October 10th, 2012
07:35 AM GMT
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Tokyo (CNN) – As if the world economy didn't have enough bad news, with the ongoing eurozone debt crisis, the slowdown in China and the U.S. teetering on the edge of the "fiscal cliff."

Now the territorial dispute on ownership of East China Sea islands between Beijing and Tokyo is echoing on the global stage, as China's top banker pulled out of the IMF meeting here in a move widely seen as a protest for the Japanese government's purchase of the islands – known as Diaoyu in China and Senkaku in Japan.

Zhou Xiaochuan, the governor of the People's Bank of China, was scheduled to deliver the Per Jacobsson lecture, a prestigious speaking spot reserved for financial luminaries such as Alan Greenspan and PIMCO CEO Mohamed A. El-Erian. His deputy, Yi Gang, will give the address instead, but coming after representatives from China’s four largest banks decline en masse to attend the IMF meetings because they are being hosted by Japan.

IMF officials privately expressed disappointment of Zhou’s decision not to speak at the prestigious lecture.

But speaking on the island conflict with IMF Chief Economist Olivier Blanchard yesterday, he told me it was too early to tell if there will be any macro-economic effects from the conflict.

It's clear the eurozone crisis is starting to have effects in the slowdown of China and the emerging world. Any fight between China and Japan – the second and third largest economies in the world, respectively – will doubtless have an impact on manufacturers and businesses that depend on the massive amount of trade between these two countries.  Nearly 20% of Japanese exports last year were sold to mainland China, compared to 15.3% exported to the U.S., according to figures from the Japan External Trade Organization.

China's Xinhua news agency said the island dispute was "now starting to weigh on the world's economy." If true, that’s a weight the global economy would rather lose.

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Filed under: AsiaChinaJapan


soundoff (10 Responses)
  1. billy

    They should both invest in amercan prouduction and complaning

    October 10, 2012 at 8:58 am |
  2. Kyle H. Davis

    Yawn... Let's see: If we take China's position, this "spat" has been going on for 133 years. If it hasn't really hurt the economy in that length of time, why would it now?

    But, for those of us who live in a world without self aggrandizing censorship and twisted history, we realize that this is all about the oil and that China never once claimed the islands until the possibility of oil deposits was realized in 1970. And still, if it has not hurt the world economy in 32 years, why would it now?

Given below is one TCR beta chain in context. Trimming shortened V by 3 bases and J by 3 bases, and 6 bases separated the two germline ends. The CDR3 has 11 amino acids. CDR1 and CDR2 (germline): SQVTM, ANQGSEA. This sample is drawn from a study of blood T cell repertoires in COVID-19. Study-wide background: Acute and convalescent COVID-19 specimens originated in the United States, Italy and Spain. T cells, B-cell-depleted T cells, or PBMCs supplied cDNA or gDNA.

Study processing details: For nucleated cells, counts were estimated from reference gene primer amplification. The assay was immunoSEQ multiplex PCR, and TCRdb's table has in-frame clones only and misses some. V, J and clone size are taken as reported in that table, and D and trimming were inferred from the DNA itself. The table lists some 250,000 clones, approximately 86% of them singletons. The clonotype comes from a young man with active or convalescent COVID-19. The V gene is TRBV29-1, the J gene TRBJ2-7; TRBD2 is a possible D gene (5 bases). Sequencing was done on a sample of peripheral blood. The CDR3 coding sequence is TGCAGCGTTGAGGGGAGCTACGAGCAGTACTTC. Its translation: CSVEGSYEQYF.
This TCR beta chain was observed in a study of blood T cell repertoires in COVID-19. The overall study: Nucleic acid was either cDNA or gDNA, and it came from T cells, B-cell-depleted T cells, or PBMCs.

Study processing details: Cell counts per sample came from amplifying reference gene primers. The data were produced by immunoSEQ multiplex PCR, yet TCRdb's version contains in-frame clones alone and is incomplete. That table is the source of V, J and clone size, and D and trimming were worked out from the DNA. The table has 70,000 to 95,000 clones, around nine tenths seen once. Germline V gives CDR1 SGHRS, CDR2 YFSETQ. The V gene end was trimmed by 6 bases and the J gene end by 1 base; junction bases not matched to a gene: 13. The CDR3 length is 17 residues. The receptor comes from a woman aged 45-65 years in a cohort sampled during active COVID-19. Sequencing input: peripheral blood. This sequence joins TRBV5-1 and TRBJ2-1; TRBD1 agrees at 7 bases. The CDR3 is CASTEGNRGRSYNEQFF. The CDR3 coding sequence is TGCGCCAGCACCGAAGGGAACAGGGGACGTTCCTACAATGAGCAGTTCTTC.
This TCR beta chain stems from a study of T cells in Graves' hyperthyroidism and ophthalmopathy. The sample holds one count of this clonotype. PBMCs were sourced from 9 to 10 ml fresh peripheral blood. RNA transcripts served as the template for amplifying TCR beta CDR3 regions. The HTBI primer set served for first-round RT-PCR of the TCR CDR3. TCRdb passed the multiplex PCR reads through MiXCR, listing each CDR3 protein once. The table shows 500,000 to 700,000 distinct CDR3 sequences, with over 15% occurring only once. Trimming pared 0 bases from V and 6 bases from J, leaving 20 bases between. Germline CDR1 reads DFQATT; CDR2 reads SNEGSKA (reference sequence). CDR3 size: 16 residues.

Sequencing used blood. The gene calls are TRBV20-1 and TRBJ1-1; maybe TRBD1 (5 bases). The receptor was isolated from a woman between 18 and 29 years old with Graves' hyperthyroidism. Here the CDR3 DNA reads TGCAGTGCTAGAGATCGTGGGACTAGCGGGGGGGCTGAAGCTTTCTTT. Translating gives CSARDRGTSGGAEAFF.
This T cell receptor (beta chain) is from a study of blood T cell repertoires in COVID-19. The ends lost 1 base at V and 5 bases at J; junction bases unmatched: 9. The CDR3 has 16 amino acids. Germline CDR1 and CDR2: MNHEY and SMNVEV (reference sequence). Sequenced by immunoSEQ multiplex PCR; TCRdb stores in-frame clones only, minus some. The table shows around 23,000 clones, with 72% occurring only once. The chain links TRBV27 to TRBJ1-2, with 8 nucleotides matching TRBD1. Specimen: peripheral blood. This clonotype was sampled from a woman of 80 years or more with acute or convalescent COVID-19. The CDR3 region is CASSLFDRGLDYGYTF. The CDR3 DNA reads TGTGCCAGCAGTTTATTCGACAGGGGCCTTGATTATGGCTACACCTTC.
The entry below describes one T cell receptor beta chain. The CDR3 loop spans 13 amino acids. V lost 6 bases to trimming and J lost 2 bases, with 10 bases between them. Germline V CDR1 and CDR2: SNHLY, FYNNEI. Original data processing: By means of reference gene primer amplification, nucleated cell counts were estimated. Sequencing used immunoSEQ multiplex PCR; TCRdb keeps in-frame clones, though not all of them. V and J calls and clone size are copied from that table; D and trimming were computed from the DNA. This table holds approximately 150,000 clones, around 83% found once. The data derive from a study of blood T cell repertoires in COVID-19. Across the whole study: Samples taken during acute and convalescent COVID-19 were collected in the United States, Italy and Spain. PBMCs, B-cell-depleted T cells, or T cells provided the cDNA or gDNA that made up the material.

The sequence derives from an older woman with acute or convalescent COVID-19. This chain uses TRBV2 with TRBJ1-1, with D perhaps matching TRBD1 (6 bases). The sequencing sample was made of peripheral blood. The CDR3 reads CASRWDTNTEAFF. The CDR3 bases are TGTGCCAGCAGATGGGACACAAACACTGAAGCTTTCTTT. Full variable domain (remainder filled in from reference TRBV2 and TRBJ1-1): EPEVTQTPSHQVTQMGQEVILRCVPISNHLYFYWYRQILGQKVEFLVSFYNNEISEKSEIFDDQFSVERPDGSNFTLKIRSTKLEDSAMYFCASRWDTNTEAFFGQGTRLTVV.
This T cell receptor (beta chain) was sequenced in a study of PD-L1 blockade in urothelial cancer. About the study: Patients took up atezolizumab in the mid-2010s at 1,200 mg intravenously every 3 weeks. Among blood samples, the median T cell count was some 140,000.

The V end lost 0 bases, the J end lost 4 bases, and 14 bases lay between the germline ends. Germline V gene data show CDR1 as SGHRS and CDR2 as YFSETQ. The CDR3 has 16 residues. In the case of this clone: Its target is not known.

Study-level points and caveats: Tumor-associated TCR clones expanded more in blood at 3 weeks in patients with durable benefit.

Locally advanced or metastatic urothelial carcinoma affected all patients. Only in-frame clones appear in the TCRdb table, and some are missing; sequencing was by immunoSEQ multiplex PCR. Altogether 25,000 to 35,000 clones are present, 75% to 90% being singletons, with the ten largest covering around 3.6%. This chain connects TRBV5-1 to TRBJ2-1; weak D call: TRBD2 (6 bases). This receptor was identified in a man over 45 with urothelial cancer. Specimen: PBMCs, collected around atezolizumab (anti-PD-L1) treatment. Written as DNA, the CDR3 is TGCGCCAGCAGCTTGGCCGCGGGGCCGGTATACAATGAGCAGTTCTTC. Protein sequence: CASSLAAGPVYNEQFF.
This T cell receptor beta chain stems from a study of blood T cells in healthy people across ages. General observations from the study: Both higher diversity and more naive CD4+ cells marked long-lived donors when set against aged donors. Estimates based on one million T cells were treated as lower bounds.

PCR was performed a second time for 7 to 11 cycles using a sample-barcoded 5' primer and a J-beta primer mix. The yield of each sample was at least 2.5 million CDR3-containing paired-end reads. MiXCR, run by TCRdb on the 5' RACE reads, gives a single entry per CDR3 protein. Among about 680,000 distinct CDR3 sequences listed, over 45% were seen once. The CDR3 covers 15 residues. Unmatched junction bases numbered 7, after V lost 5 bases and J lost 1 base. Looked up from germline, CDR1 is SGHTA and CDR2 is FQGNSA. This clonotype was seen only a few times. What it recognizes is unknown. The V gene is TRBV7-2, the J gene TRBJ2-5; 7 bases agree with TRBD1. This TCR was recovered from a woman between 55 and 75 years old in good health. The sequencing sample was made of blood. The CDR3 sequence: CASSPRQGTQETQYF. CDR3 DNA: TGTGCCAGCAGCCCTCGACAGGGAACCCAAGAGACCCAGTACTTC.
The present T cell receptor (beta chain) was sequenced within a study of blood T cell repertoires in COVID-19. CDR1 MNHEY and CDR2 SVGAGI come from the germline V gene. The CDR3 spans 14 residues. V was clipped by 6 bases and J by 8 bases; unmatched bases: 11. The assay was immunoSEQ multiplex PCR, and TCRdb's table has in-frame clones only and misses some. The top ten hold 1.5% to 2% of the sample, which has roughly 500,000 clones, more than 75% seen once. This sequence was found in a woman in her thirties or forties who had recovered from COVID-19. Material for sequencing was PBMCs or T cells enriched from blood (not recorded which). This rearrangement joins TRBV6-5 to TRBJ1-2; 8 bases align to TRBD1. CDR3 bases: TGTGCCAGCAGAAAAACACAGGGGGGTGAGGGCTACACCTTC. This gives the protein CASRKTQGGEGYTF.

China's hunger for oil is growing. I mean... pouring concrete into the ocean off of the Philippines and claiming it as "Chinese sovereign territory"? Come on...

    October 10, 2012 at 9:42 am |
  3. Ferrum Equus

    Mainland China is greedy. In the past they were not able to enforce their demands. Now they can. I see many more conflicts on the horizon with China. They only way to put China back in its place, is to bring back manufacturing to the home soil, so that we have a much better trade balance. It is shame full that China claims the resources of others within just less the 200 miles of the cost of another country.
    The fall of China is already pre-programmed. One can only be a thief that long until the rest world wakes up.

    October 10, 2012 at 10:14 am |
  4. Bruce

    If you guys want to know the reason of territorial dispute ,read more historical books

    October 10, 2012 at 12:22 pm |
  5. Prometheus

    I have nothing against the Chinese people as they are victims of information control and propaganda.
    Their government is corrupt and and commited to outward aggression and subjugation of internal minorities (Tibetans and Uhigurs etc.). Now that they have grown economically they now think its their turn to get at the world, as in the first half of the 20th century. Well, the rest of the world has grown up...but they insist on acting like children.
    If you give children an inch they will ask for a mile... we all know that. Thats what this is all about.

    October 10, 2012 at 12:29 pm |
  6. CaAbT

    The land has to belong to whoever discovered it to have it, just like any inventions and discovery. Using war or any other means to grab it will never work. It only causing it changes hands, and generating many bloody tragedies in humanity on the way…

    October 10, 2012 at 2:21 pm |
  7. Hugh

    From the Chinese standpoint, the dispute of this island has nothing to do with greed or with oil. This island has always belonged to China. With the past invasion of China by the Chinese, this dispute makes the Chinese people feel like been invaded the second time.

    October 11, 2012 at 1:46 am |
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    October 12, 2012 at 8:18 am |
  9. Jesssie

    The Diaoyu Islands were first discovered, named and used by the Chinese. Since the 14th and 15th centuries, the islands have been included in Chinese maps. Foreign maps also show that the Diaoyu Islands belong to China.

    October 17, 2012 at 3:55 pm |

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